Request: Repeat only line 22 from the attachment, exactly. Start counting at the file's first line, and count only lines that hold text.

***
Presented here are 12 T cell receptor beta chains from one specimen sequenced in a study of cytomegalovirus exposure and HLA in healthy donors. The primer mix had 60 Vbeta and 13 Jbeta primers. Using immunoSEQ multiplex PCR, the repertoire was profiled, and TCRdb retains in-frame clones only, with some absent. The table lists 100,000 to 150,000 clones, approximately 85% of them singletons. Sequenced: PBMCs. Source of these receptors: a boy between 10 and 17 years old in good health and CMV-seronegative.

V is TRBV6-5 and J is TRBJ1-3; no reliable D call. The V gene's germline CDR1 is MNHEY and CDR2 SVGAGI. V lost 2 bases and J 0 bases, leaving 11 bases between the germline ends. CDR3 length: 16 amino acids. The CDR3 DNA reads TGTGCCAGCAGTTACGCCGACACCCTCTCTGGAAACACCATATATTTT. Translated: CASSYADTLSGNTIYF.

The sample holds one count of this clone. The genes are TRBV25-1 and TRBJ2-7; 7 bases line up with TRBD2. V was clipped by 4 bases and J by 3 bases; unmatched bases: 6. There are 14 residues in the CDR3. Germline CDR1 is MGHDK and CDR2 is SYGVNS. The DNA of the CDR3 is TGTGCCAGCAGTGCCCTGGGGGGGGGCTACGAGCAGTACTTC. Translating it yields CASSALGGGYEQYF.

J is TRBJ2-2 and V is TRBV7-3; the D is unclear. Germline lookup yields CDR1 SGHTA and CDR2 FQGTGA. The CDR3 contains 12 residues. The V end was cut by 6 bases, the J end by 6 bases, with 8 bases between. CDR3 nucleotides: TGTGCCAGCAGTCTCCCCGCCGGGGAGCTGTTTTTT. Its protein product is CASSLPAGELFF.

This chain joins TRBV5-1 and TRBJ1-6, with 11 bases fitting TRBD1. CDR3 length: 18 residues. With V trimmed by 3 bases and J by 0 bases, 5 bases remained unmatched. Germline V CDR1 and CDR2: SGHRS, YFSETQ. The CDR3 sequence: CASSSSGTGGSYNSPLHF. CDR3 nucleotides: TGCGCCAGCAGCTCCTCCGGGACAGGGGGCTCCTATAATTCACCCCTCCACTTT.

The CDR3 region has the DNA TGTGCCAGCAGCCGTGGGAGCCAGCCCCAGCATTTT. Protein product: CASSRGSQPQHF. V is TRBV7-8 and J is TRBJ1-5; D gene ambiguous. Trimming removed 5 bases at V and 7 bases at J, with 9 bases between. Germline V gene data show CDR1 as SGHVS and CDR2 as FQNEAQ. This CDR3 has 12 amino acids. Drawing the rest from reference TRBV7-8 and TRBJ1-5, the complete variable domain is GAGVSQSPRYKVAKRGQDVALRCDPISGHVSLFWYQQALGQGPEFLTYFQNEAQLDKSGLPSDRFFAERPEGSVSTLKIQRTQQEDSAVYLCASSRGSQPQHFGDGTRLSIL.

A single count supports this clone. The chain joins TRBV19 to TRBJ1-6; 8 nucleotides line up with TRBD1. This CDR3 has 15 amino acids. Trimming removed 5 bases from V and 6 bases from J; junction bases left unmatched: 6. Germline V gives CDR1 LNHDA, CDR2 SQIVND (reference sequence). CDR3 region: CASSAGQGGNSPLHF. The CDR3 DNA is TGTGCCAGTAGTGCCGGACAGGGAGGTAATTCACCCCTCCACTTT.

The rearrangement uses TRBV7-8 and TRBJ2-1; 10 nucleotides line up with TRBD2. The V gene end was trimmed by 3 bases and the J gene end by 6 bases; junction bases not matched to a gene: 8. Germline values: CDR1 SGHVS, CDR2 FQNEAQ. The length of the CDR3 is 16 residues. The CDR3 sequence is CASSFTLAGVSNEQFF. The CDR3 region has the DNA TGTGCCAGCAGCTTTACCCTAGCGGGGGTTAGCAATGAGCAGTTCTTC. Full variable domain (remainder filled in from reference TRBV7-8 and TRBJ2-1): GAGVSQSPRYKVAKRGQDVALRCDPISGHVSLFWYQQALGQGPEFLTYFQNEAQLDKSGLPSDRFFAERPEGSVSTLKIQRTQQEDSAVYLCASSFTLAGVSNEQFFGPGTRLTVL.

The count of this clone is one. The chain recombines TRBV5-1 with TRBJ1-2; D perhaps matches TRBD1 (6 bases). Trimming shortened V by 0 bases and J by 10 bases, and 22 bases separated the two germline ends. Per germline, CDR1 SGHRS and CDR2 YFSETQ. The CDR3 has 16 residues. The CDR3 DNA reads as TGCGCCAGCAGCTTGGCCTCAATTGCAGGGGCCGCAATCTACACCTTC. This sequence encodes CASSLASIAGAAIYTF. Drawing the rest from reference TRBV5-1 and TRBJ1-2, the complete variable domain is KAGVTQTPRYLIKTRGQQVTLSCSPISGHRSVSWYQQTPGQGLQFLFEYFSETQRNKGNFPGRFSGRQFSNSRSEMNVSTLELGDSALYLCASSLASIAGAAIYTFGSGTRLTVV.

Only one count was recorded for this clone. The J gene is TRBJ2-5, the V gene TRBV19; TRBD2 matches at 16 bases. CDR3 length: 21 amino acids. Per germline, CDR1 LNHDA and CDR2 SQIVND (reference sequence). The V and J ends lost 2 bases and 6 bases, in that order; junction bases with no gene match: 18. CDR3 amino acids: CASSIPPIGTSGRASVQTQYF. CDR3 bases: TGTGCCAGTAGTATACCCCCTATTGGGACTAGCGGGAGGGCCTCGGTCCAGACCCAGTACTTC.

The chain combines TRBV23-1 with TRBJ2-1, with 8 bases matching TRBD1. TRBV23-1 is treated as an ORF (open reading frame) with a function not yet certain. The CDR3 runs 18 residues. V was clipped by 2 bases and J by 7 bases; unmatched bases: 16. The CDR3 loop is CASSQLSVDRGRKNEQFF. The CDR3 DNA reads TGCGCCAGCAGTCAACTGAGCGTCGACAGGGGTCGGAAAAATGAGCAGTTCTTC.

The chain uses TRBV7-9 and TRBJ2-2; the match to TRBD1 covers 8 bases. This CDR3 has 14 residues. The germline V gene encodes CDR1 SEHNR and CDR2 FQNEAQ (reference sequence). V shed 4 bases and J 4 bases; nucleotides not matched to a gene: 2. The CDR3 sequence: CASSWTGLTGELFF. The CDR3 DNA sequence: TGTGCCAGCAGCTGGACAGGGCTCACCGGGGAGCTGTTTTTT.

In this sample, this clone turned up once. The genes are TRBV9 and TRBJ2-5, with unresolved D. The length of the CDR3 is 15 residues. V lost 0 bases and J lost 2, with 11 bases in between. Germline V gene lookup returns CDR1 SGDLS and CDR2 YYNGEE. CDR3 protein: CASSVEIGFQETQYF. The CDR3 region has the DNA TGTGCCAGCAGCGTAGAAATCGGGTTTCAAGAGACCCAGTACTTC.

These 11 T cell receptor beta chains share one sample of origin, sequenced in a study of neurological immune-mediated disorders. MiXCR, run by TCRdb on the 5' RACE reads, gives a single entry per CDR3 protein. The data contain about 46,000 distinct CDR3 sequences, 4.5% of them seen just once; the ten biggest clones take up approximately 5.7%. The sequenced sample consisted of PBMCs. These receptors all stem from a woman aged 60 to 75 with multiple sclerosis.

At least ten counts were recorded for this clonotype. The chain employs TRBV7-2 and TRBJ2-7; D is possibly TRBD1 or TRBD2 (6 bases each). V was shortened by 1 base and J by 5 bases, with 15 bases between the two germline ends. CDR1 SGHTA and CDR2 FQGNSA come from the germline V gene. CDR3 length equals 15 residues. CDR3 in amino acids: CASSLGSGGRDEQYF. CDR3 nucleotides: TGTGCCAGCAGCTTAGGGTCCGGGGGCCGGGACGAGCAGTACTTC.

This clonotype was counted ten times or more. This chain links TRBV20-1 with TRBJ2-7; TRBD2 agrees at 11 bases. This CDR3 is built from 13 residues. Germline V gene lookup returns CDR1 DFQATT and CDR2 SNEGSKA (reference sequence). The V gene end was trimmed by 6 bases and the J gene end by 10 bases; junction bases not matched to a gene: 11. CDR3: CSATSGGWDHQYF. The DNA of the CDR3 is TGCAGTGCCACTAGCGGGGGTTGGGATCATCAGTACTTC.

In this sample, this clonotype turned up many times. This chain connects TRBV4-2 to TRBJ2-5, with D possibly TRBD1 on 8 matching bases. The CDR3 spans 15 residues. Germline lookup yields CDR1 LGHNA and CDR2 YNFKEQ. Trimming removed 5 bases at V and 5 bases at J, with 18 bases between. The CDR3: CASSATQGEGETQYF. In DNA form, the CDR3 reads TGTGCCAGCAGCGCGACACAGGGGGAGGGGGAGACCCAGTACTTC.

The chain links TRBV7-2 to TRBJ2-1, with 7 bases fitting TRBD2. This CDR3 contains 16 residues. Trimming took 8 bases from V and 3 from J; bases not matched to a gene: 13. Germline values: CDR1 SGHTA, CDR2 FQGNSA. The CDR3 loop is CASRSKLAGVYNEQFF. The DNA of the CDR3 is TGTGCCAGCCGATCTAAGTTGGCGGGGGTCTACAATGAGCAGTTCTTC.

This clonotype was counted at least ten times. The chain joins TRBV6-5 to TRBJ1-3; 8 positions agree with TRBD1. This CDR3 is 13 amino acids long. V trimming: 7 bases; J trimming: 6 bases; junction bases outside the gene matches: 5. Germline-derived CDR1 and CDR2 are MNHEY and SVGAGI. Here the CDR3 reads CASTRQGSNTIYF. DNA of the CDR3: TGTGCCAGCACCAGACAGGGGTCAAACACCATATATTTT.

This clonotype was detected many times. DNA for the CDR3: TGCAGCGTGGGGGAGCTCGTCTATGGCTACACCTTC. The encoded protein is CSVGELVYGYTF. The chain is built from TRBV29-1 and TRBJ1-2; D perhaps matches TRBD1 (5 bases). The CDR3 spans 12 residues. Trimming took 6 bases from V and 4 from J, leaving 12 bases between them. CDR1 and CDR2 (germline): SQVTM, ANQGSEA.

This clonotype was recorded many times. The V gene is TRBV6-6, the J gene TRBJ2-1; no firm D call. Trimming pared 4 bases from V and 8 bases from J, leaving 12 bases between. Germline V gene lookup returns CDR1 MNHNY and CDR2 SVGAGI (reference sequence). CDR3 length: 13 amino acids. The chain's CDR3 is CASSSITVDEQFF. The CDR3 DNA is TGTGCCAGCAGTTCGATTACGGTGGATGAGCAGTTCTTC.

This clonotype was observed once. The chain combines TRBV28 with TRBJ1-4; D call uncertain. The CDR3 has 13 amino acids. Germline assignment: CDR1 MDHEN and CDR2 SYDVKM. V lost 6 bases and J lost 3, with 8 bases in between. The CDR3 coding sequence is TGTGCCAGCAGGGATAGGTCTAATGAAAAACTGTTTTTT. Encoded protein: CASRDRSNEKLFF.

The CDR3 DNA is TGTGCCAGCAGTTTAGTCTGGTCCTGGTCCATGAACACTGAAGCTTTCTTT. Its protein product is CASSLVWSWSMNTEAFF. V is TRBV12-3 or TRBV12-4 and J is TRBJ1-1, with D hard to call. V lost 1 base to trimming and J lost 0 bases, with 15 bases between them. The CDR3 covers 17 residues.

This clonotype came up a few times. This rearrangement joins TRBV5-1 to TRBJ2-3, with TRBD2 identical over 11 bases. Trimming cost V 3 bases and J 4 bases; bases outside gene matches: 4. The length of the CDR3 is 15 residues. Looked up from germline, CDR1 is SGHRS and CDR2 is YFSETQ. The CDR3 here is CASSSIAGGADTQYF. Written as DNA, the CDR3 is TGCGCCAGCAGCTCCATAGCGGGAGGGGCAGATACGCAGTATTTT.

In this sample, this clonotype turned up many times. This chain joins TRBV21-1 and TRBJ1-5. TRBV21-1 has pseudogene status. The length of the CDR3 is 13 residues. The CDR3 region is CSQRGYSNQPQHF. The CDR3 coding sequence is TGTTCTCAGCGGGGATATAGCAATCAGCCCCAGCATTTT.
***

This clonotype was observed once. The chain combines TRBV28 with TRBJ1-4; D call uncertain. The CDR3 has 13 amino acids. Germline assignment: CDR1 MDHEN and CDR2 SYDVKM. V lost 6 bases and J lost 3, with 8 bases in between. The CDR3 coding sequence is TGTGCCAGCAGGGATAGGTCTAATGAAAAACTGTTTTTT. Encoded protein: CASRDRSNEKLFF.